Most people with Alzheimer’s have the late-onset form of the disease, in which symptoms become apparent in their mid-60s. The apolipoprotein E (APOE) gene is involved in late-onset Alzheimer’s. This gene has several forms. One of them, APOE ε4, increases a person’s risk of developing the disease and is also associated with an earlier age of disease onset. However, carrying the APOE ε4 form of the gene does not mean that a person will definitely develop Alzheimer’s disease, and some people with no APOE ε4 may also develop the disease.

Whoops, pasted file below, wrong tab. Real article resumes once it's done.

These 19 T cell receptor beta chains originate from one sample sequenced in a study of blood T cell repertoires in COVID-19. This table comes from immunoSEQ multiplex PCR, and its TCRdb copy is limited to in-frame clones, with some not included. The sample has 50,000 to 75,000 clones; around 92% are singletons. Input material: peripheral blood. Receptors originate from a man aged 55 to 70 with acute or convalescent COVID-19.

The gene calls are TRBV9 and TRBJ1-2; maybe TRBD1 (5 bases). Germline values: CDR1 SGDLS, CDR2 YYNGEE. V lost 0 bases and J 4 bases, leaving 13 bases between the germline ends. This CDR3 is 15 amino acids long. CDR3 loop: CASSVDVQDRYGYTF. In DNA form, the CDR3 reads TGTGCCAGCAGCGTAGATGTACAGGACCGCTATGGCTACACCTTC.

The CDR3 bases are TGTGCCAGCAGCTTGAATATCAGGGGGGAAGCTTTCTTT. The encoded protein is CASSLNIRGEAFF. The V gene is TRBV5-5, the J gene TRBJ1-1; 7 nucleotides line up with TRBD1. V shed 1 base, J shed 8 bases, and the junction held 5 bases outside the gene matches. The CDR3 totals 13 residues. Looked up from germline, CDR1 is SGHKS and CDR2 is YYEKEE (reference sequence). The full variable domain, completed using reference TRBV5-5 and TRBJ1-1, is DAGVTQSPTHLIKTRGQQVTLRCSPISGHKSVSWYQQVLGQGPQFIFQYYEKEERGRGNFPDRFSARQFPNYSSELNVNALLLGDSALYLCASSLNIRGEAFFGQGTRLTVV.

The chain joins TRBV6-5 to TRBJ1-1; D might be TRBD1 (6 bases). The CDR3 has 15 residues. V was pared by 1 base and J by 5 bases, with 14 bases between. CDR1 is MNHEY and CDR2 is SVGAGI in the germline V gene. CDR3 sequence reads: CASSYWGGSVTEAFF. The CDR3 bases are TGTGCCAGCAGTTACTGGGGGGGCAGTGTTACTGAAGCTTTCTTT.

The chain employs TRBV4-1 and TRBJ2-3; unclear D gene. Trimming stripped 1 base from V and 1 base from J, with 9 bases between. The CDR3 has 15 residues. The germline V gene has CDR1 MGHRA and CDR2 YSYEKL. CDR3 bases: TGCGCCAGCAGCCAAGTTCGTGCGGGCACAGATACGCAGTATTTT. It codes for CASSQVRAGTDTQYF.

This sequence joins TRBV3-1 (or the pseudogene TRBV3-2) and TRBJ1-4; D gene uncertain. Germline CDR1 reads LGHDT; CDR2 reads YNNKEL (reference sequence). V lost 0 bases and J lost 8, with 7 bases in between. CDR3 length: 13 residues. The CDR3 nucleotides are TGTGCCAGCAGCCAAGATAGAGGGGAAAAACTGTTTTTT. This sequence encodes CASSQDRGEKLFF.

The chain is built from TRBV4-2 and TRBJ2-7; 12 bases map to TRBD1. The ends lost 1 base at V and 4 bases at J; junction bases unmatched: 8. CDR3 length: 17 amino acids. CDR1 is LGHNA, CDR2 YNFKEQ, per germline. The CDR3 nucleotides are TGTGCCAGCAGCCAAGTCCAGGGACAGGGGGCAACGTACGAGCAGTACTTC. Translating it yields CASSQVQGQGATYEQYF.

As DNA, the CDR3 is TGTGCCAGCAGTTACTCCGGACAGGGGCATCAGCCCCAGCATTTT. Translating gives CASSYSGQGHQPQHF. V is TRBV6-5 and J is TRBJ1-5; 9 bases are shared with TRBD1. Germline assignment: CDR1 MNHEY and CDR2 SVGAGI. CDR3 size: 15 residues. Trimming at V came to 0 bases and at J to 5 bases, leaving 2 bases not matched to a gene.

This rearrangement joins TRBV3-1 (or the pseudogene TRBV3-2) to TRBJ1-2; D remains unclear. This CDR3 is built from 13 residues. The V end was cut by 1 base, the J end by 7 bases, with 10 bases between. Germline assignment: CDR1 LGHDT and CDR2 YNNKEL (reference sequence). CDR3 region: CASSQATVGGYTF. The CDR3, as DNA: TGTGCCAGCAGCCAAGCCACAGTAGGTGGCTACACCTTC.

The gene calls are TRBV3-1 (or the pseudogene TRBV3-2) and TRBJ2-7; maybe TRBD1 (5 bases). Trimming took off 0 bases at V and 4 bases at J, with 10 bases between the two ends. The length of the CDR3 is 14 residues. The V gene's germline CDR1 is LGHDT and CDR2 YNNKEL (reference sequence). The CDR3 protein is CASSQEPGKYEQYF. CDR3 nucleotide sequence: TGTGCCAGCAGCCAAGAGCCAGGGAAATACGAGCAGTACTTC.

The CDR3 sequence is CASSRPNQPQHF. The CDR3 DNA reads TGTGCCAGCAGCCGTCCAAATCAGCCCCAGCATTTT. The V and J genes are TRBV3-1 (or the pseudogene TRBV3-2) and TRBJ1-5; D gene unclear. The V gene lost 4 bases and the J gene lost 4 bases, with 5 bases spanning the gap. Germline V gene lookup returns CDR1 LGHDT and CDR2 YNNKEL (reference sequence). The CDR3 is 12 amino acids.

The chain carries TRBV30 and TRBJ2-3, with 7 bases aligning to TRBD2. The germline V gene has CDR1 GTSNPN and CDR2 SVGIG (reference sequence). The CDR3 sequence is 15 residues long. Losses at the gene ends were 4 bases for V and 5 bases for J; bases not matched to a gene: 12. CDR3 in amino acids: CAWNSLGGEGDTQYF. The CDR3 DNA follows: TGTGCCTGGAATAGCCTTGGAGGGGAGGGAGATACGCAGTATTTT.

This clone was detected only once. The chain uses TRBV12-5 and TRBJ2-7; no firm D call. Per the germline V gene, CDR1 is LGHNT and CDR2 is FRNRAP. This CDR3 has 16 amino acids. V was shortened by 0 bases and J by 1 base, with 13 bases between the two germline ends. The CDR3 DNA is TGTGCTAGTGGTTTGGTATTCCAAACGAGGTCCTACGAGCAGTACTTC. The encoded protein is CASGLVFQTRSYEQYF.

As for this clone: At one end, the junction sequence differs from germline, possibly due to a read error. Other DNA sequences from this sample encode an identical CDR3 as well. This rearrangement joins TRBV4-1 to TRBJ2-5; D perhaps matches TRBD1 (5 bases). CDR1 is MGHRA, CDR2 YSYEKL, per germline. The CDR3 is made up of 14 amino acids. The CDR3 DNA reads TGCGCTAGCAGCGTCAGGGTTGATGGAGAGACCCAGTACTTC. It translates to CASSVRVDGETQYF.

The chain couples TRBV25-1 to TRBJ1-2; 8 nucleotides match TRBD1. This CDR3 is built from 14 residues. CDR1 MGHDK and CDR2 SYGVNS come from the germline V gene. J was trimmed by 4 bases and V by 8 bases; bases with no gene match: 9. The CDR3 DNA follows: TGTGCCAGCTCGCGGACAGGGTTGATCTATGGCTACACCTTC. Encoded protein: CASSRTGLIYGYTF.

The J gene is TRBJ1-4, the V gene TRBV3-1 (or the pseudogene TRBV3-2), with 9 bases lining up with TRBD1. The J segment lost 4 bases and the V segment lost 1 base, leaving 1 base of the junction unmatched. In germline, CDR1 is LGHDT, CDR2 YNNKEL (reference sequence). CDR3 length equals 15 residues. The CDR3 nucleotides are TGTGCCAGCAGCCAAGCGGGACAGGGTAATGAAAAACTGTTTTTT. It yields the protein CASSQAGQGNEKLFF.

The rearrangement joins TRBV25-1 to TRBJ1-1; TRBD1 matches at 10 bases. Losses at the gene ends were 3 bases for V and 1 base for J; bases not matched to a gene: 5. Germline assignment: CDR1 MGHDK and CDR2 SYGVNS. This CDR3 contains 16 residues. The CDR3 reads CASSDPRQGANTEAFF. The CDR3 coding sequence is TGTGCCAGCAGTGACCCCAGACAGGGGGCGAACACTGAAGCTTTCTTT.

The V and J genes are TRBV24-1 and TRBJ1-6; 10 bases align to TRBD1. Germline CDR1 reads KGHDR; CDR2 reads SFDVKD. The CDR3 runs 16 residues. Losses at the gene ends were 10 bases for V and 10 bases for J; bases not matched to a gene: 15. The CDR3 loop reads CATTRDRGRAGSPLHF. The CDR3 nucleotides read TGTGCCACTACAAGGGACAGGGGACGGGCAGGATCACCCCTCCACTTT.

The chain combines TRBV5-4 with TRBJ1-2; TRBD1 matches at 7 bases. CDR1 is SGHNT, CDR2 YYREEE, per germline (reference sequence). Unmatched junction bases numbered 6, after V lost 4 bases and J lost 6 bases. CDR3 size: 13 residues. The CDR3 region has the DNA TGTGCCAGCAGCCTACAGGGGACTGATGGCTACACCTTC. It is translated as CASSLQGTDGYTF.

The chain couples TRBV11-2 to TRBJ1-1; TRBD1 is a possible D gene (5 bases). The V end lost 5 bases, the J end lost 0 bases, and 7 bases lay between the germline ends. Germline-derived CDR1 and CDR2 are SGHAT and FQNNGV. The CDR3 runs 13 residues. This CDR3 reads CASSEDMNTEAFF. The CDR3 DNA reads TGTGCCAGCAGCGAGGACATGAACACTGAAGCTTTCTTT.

Also, scientists have identified a number of regions of interest in the genome (an organism’s complete set of DNA) that may increase a person’s risk for late-onset Alzheimer’s to varying degrees.
Early-onset Alzheimer’s occurs between a person’s 30s to mid-60s and represents less than 10 percent of all people with Alzheimer’s. Some cases are caused by an inherited change in one of three genes, resulting in a type known as early-onset familial Alzheimer’s disease, or FAD. For other cases of early-onset Alzheimer’s, research suggests there may be a genetic component related to factors other than these three genes.